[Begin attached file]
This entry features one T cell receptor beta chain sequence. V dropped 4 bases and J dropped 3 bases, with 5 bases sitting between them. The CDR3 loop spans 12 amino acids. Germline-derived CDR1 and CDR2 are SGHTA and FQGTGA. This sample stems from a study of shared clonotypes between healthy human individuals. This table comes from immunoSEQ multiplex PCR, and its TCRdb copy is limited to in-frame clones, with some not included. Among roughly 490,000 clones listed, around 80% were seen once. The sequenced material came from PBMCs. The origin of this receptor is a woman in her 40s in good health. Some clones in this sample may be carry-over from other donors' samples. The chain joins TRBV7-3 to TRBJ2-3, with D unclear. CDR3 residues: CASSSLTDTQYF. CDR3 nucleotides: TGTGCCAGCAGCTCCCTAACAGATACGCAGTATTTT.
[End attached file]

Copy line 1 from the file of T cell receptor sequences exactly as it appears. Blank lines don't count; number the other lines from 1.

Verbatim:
This entry features one T cell receptor beta chain sequence. V dropped 4 bases and J dropped 3 bases, with 5 bases sitting between them. The CDR3 loop spans 12 amino acids. Germline-derived CDR1 and CDR2 are SGHTA and FQGTGA. This sample stems from a study of shared clonotypes between healthy human individuals. This table comes from immunoSEQ multiplex PCR, and its TCRdb copy is limited to in-frame clones, with some not included. Among roughly 490,000 clones listed, around 80% were seen once. The sequenced material came from PBMCs. The origin of this receptor is a woman in her 40s in good health. Some clones in this sample may be carry-over from other donors' samples. The chain joins TRBV7-3 to TRBJ2-3, with D unclear. CDR3 residues: CASSSLTDTQYF. CDR3 nucleotides: TGTGCCAGCAGCTCCCTAACAGATACGCAGTATTTT.